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PEOPLE vs. ROMULO TUNIACO Accused Tuniaco, Datulayta, and Alema were charged of murder before RTC of GenSAn.

Some police officers requested police officer Jaime Tabucon division to take the statement of accused Alex Aleman regarding the slaying of a certain Dondon Cortez. Tabucon noted the presence of Atty. Ruperto Besinga, Jr. of the Public Attorneys Office (PAO) who was conversing with those taken into custody for the offense. When queried if the suspects would be willing to give their statements, Atty. Besinga said that they were. After taking down the statement, Tabucon explained the substance of it to accused Aleman who then signed it in the presence of Atty. Besinga. Although the prosecution and defense stipulated that Atty. Besinga assisted accused Aleman during the taking of his extrajudicial confession, the latter, however, recanted what he said to the police during the trial. He testified that sometime in 1992, some police officers took him from his aunts house in Purok Palen, Labangal, General Santos City, and brought him to the Lagao police station. He was there asked to admit having taken part in the murder of Cortez. When he refused, they tortured him until he agreed to sign a document admitting his part in the crime. Accused Aleman also testified that he could not remember having been assisted by Atty. Besinga during the police investigation. He even denied ever knowing the lawyer. Aleman further denied prior association with accused Tuniaco and Datulayta. He said that he met them only at the city jail where they were detained for the death of Cortez. ISSUE: whether or not accused Alemans extrajudicial confession is admissible in evidence.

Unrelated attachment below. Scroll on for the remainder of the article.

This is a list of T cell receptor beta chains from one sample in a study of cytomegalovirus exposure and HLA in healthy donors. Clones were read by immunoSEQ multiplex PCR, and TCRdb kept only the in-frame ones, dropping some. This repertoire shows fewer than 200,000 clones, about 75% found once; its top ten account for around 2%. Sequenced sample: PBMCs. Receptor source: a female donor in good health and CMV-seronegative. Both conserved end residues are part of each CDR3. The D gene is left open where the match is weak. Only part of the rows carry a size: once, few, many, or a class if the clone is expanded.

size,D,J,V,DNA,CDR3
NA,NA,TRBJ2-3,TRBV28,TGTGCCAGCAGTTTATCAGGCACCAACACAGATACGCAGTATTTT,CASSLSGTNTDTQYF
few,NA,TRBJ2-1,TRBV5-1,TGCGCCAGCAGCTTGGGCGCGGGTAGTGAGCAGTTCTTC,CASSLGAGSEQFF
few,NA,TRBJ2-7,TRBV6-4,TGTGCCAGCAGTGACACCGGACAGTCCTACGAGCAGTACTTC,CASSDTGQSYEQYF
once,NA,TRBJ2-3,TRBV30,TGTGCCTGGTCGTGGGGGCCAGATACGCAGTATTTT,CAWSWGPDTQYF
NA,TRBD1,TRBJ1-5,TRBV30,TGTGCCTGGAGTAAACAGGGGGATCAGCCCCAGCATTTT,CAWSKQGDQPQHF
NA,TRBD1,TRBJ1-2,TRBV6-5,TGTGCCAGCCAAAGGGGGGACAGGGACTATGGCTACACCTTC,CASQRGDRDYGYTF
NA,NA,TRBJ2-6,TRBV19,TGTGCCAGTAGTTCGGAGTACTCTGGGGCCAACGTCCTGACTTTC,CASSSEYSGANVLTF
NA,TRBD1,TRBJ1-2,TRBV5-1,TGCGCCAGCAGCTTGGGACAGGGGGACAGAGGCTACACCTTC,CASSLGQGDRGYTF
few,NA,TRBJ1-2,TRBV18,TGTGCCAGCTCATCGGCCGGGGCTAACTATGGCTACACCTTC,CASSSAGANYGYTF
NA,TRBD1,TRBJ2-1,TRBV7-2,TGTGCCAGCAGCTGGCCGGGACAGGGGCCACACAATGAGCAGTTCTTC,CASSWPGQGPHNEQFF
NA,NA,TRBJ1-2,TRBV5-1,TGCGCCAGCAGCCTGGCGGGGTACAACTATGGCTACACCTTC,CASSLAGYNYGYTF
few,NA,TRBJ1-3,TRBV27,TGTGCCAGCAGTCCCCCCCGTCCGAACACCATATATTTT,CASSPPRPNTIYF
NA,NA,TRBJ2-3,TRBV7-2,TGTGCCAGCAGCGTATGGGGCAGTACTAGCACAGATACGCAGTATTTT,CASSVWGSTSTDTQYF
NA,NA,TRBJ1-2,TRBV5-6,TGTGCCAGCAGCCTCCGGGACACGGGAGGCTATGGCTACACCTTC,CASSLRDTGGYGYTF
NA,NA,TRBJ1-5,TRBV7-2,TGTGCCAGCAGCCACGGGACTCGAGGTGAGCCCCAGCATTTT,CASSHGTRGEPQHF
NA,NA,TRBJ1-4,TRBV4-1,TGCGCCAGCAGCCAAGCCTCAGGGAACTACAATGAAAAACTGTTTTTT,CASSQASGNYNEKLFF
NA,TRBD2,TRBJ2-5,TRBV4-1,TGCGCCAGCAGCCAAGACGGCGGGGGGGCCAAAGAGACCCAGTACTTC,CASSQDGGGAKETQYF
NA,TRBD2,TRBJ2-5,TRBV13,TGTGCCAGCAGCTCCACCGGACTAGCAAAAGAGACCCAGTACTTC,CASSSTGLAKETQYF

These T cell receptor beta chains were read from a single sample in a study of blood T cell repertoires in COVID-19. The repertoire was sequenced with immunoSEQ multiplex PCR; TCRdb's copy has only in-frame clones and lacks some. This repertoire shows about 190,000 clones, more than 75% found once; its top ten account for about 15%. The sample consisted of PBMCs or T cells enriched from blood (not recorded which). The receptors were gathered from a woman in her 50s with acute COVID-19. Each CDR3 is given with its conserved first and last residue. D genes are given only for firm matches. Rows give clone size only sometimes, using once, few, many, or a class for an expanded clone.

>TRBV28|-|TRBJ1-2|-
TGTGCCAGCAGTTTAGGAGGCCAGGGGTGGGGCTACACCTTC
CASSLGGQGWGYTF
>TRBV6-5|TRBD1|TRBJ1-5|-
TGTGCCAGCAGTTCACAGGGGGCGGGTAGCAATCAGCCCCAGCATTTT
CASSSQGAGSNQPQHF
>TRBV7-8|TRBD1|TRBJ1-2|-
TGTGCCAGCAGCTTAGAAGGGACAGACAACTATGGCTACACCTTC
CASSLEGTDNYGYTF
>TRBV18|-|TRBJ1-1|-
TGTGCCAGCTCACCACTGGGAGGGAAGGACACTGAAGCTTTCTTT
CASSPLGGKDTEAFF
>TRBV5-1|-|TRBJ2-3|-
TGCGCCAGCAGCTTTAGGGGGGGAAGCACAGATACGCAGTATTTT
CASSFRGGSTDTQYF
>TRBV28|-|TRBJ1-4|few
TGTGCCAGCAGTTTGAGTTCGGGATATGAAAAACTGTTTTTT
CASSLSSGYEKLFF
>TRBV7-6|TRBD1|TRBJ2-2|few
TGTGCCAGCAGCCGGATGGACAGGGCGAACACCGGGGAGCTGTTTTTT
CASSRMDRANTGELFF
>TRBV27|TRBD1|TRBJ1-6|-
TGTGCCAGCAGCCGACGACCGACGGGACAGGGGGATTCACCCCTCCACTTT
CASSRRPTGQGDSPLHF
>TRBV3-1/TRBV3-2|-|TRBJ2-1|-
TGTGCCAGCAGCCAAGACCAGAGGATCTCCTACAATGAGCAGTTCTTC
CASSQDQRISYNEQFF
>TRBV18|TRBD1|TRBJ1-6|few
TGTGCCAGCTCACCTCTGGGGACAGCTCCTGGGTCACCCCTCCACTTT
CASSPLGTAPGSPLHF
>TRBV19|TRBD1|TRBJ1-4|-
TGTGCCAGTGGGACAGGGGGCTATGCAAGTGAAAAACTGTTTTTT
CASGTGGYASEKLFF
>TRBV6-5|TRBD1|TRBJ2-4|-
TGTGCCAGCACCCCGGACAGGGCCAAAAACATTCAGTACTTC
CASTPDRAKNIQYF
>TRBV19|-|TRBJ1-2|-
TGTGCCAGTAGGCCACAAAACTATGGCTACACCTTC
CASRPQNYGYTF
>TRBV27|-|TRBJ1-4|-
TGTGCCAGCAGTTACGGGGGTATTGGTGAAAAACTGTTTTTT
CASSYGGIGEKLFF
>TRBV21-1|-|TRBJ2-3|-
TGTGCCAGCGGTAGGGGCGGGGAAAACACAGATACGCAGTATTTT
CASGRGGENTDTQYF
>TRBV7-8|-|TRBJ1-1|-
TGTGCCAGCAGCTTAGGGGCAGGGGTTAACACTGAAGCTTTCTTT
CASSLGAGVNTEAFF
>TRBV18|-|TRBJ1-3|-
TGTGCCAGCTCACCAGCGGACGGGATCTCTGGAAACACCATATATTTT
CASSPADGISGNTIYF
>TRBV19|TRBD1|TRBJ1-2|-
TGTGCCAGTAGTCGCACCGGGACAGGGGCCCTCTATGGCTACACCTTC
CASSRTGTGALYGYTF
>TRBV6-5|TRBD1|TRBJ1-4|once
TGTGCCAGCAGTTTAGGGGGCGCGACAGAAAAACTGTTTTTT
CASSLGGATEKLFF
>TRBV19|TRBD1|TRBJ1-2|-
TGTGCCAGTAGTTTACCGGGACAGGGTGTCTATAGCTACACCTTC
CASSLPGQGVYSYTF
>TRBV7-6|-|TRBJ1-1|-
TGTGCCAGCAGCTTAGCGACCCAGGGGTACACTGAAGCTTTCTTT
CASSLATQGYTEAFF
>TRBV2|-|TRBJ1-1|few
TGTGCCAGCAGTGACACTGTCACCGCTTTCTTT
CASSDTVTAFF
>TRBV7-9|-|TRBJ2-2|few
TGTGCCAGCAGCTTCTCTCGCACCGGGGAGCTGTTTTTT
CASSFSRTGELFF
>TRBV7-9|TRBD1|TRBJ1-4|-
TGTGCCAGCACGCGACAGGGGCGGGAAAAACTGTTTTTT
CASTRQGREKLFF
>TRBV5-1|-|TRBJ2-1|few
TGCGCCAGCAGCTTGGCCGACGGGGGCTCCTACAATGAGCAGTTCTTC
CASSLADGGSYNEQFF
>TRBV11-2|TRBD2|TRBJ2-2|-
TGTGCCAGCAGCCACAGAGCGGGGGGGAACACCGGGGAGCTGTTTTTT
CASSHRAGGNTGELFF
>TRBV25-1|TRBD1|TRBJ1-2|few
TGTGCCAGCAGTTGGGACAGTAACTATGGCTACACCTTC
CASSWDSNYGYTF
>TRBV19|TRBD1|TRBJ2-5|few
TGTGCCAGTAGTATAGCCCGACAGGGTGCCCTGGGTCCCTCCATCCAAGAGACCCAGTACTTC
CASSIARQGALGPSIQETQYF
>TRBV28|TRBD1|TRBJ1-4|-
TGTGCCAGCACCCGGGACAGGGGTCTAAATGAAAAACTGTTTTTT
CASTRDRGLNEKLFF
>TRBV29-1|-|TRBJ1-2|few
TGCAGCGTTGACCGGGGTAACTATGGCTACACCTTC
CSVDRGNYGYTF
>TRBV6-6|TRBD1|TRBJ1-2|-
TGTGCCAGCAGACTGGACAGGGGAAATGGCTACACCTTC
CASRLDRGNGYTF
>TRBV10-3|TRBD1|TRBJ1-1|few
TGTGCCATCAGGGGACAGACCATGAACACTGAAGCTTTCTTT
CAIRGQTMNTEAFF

HELD: Yes. Confession to be admissible must be a) voluntary; b) made with the assistance of a competent and independent counsel; c) express; and d) in writing.[8] These requirements were met here. A lawyer, not working with or was not beholden to the police, Atty. Besinga, assisted accused Aleman during the custodial investigation. Officer Tabucon testified that he saw accused Aleman, before the taking of his statement, conversing with counsel at the police station. Atty. Besinga did not dispute this claim. It is improbable that the police fabricated Alemans confession and just forced him to sign it. The confession has details that only the person who committed the crime could have possibly known. What is more, accused Datulaytas confession corroborate that of Aleman in important details. Under the doctrine of interlocking confessions, such corroboration is circumstantial evidence against the person implicated in it. Accused Aleman claims, citing People v. Galit, that long questions followed by monosyllabic answers do not satisfy the requirement that the accused is amply informed of his rights. But this does not apply here. Tabucon testified that he spoke to Aleman clearly in the language he knew. Aleman, joined by Atty. Besinga, even signed a certification that the investigator sufficiently explained to him his constitutional rights and that he was still willing to give his statement.